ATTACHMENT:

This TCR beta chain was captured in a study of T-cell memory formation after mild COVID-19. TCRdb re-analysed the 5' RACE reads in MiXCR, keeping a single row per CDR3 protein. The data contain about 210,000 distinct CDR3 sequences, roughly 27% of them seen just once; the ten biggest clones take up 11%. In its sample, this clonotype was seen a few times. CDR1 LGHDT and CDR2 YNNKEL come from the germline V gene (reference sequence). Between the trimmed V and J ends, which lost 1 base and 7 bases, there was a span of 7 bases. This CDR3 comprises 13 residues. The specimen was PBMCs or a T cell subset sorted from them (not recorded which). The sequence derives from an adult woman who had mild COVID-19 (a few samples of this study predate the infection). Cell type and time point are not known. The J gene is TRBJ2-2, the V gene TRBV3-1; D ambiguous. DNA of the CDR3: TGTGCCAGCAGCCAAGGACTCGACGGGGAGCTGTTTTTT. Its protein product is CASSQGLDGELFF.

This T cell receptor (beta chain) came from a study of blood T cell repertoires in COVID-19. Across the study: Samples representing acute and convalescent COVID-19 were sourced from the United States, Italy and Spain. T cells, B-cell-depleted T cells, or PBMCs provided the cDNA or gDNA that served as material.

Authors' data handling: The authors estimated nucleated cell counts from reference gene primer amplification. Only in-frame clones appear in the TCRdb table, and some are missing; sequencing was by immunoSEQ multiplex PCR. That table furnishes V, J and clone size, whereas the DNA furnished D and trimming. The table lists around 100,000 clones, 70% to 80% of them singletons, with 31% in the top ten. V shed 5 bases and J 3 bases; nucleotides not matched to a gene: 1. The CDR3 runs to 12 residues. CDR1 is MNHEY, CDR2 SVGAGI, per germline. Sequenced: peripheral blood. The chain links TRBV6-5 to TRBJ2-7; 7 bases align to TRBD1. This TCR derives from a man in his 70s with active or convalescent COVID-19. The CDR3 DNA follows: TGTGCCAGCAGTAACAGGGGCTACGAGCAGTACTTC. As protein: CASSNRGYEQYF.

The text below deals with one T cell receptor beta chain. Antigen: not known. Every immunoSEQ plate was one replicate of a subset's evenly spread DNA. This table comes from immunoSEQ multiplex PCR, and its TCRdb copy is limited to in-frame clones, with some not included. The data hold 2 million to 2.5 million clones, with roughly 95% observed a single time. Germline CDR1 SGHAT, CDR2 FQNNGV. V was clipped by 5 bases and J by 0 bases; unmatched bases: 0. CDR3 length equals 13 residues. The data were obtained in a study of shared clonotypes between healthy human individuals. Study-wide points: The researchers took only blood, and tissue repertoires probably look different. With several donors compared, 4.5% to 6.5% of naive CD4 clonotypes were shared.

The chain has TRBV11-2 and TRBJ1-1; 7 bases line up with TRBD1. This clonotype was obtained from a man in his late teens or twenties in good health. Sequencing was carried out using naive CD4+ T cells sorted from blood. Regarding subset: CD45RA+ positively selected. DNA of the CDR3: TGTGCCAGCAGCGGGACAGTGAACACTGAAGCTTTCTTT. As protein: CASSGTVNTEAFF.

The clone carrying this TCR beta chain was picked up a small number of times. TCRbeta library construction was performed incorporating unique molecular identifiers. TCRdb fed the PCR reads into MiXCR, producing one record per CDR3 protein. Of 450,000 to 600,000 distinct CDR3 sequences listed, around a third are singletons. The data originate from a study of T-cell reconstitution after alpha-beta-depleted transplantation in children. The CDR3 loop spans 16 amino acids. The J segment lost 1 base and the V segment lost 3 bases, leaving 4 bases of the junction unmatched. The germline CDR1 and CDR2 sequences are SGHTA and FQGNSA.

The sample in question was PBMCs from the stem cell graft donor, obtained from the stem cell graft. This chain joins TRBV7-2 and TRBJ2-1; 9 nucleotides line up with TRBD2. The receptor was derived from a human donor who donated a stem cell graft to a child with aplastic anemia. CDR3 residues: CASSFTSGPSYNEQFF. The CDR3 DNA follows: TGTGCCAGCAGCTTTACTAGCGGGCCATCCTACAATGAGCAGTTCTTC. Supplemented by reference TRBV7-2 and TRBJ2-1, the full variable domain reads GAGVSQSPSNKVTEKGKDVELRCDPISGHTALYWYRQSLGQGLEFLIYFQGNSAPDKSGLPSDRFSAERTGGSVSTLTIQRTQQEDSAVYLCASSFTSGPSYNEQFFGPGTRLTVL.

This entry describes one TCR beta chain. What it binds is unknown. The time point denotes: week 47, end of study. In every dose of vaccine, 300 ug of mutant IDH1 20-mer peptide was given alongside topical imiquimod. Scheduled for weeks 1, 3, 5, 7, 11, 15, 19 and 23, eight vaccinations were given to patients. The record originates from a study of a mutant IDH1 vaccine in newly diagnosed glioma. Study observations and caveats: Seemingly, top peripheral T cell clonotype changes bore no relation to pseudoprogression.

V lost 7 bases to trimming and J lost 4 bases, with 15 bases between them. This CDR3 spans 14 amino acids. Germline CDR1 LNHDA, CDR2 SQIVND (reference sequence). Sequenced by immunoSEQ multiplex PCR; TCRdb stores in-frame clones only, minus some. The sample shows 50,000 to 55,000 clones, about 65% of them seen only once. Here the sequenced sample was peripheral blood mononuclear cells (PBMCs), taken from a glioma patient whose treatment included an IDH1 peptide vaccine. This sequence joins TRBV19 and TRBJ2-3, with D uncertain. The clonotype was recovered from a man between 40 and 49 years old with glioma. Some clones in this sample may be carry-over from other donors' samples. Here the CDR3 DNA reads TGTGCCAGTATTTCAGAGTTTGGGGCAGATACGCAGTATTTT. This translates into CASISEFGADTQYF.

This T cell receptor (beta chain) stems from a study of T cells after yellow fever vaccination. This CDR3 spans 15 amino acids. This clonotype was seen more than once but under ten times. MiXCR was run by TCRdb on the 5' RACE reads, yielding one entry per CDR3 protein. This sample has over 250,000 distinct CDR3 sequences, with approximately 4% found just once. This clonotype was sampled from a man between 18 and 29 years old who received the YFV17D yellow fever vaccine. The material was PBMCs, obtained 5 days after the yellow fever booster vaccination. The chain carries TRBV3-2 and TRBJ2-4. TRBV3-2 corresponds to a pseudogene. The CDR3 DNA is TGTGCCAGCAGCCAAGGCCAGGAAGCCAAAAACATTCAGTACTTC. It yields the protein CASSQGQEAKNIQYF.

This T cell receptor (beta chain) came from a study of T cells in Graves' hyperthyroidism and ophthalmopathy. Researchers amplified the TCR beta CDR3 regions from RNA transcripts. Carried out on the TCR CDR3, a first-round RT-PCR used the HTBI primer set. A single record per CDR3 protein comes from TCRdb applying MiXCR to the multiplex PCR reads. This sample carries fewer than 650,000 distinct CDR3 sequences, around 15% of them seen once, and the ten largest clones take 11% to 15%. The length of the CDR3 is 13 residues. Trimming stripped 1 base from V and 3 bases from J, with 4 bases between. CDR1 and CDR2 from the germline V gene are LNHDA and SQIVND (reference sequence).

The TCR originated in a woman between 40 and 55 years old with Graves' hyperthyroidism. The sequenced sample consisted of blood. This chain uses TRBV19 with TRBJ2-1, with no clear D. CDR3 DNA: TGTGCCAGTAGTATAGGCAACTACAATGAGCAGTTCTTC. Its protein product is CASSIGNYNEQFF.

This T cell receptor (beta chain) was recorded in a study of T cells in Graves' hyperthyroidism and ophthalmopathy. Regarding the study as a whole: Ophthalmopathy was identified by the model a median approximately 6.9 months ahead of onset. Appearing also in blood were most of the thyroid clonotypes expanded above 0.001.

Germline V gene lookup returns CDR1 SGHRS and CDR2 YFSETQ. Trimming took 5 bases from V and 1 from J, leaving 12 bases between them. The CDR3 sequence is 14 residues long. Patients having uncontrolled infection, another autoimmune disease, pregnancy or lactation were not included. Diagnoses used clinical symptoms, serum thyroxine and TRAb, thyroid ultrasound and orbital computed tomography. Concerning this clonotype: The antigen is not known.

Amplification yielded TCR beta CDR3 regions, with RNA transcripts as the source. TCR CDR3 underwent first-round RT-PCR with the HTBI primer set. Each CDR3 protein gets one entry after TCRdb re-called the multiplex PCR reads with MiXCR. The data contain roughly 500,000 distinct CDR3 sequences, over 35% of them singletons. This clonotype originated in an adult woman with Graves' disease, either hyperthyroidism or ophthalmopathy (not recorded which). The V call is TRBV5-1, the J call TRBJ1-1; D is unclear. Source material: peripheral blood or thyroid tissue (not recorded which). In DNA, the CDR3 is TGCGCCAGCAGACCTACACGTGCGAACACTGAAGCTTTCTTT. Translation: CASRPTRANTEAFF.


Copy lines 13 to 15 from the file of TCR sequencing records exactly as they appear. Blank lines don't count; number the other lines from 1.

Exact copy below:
This T cell receptor (beta chain) was recorded in a study of T cells in Graves' hyperthyroidism and ophthalmopathy. Regarding the study as a whole: Ophthalmopathy was identified by the model a median approximately 6.9 months ahead of onset. Appearing also in blood were most of the thyroid clonotypes expanded above 0.001.

Germline V gene lookup returns CDR1 SGHRS and CDR2 YFSETQ. Trimming took 5 bases from V and 1 from J, leaving 12 bases between them. The CDR3 sequence is 14 residues long. Patients having uncontrolled infection, another autoimmune disease, pregnancy or lactation were not included. Diagnoses used clinical symptoms, serum thyroxine and TRAb, thyroid ultrasound and orbital computed tomography. Concerning this clonotype: The antigen is not known.

Amplification yielded TCR beta CDR3 regions, with RNA transcripts as the source. TCR CDR3 underwent first-round RT-PCR with the HTBI primer set. Each CDR3 protein gets one entry after TCRdb re-called the multiplex PCR reads with MiXCR. The data contain roughly 500,000 distinct CDR3 sequences, over 35% of them singletons. This clonotype originated in an adult woman with Graves' disease, either hyperthyroidism or ophthalmopathy (not recorded which). The V call is TRBV5-1, the J call TRBJ1-1; D is unclear. Source material: peripheral blood or thyroid tissue (not recorded which). In DNA, the CDR3 is TGCGCCAGCAGACCTACACGTGCGAACACTGAAGCTTTCTTT. Translation: CASRPTRANTEAFF.